Given its combination of high technical standards and limited means, the Egyptian film industry –- despite its leanings toward Hollywood style razzle dazzle -- made a rare practice of making costumed period pictures during its golden age, delivering only 20 or so such films between 1935 and 1950, and even less in the following era. However, as the previously reviewed Antar the Black Prince demonstrates, when they did try their hand at the genre, they made up for the lack of spectacle with a surplus of vibrant color, intense drama, and old fashioned star power. 1964’s Amir Al-Daha is another example of this, again -- like Antar -- starring Farid Chawki, the swashbuckling star especially beloved by Egypt’s poor and working class audiences, who affectionately referred to him as “The Beast”.
Amir Al-Daha (the DVD packaging translates the title as The Prince of Cunningness, while the subtitles to the film itself call it An Adept Leader, while yet other sources refer to it as The Artful Prince, so, uh, take your pick) was directed by Henri Barakat, who was one of Egypt’s most honored and prolific filmmakers. Barakat was part of a school of French educated, realist directors who emerged on the Egyptian scene in the late 30s and early 40s. This group benefitted from a post-Nasser shift in the country’s censorship practices that allowed them to confront the topic of social injustice in their homeland. At the same time, Barakat also had a populist streak that saw him helm crowd-pleasing movies in a variety of traditional genres. Amir Al-Daha is an example of this latter tendency, as well as a product of Barakat’s passion for 19th Century literature. The director had tackled literary adaptations before –- his first film was based on a story by Checkov –- and, for Amir Al-Daha, he chose as his source material Dumas’s The Count of Monte Christo.
I admit that I haven’t read The Count of Monte Christo, but it seems that Amir Al-Daha stays pretty close to all of the story’s familiar elements. Instead of Dumas’s sailor hero Edmond Dantes, we have Chawki as caravan leader Captain Hassan, who oversees the transport of goods and supplies across the desert for one Sheikh Fadel. Two members of Hassan’s tribe would like to see him out of the way; the rascal Gaffan because he covets Hassan’s position, and the oily Shahin because he covets Hassan’s bride-to-be, Yasmina (Chweikar). These men -- together with the craven Mr. Metwally, who’s just in it for the silver –- conspire with a corrupt police official named Badran (Mahmoud Morsi) to have Hassan falsely incarcerated so that they can avail themselves of those prizes that his honesty, hard work and all around awesomeness have earned him.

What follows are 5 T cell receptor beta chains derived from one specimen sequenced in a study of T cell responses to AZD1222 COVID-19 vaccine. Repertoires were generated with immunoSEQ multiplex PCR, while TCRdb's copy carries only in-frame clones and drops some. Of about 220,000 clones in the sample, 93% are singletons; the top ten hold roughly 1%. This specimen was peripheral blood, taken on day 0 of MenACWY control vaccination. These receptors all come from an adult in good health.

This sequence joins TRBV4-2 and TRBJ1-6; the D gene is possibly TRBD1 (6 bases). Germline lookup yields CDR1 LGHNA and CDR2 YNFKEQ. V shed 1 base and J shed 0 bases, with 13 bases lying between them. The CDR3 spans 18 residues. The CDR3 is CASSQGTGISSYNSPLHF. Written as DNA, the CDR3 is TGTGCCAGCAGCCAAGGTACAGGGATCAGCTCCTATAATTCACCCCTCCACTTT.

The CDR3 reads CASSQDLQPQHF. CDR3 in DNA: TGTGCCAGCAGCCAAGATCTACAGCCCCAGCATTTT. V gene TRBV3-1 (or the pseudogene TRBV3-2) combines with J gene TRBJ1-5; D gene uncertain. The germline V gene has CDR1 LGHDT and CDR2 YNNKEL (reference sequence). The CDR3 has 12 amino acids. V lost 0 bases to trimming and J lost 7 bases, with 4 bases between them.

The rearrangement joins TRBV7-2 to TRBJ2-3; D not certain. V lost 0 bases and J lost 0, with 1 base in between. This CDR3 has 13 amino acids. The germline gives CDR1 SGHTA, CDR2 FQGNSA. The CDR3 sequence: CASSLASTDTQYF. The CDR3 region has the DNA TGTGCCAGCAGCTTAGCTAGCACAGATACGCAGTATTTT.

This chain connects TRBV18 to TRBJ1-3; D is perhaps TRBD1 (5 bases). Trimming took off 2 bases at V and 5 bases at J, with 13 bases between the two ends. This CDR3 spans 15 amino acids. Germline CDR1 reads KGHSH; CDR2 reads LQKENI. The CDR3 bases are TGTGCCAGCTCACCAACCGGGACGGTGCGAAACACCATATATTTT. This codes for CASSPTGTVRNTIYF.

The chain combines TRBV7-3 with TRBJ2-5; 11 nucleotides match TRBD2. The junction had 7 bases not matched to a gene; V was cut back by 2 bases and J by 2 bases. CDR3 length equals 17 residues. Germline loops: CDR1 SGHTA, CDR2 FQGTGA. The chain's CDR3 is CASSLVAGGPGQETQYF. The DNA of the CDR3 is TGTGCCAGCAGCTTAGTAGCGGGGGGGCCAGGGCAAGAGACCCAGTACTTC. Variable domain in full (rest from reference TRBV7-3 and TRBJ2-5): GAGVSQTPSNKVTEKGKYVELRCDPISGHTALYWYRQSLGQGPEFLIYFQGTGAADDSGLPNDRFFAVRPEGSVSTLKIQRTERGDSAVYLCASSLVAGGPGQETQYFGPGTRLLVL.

A letter that seems to implicate Hassan in a revolutionary plot against Badran does the trick, and the righteous man is soon tossed into a dungeon-like subterranean prison. After years of imprisonment, with only his dreams of vengeance to keep him going, Hassan accidentally breaks his way into the cell of an older fellow inmate named Im Galal Abdallah. Galal becomes a sort of mentor to Hassan, sharing with him his extensive knowledge and working with him on an escape plan, and on his deathbed reveals to Hassan the location of a vast treasure stashed by him before his imprisonment. Soon after, Hassan stages an escape and makes a beeline to the loot. Now equipped with unimaginable wealth, he takes on the guise of the mysterious Prince Ezz Eldin and sets out, with the help of his hulking manservant, Nour, and Zomouroda (the famed belly dancer and actress Naima Akef), a freed slave girl, to enact an intricate plot to make his betrayers pay back in kind.
In keeping with its source material, Amir Al-Daha is driven more by intrigue than action, and those swashbuckling scenes that do pepper its final act may be too gingerly staged for those hoping for something more rough and tumble. As such, it is a film that gets by more on charm than thrills. Of course, Farid Chawi is as charismatic and commanding as ever, and cinematographer Mahmoud Nasr wraps the whole up in an alluring visual package; when the sets are big enough to allow him to open up a bit, he even at times hints at the level of spectacle seen in more well funded Hollywood productions.
I also think that some Western viewers might find something ameliorative in seeing things that have become signifiers of Arab “otherness” –- the celebratory ululations of the women, the word “jihad” –- presented within such a cozily familiar context. One thing that I’ve learned from reviewing films for 4DK is that, no matter how different our cultures may seem, when we seek escape from our daily lives, the places we go are not all that far removed from one another. The siren's song of good, old fashioned romance and adventure can be understood in every language. Even Bollywood fans will find much that is familiar here, for, as with Antar the Black Prince, the film’s action is broken up by frequent onscreen song and dance numbers. There’s even a prophetic third act number wherein -- as is so commonly seen in old Masala movies –- the act hired to entertain the bad guys instead serenades them with a song about their inevitable and imminent comeuppance.
All of this is to say that Amir Al-Daha is yet another piece of colorful and engaging, escapist fluff from Egyptian cinema’s golden age. As I’ve said before, you don’t need to tell anyone that, of course; you’ll likely sound plenty sophisticated just for saying you watched an Egyptian film. Just be sure not to forget to pop the popcorn while you’re doing all of that snooty posing.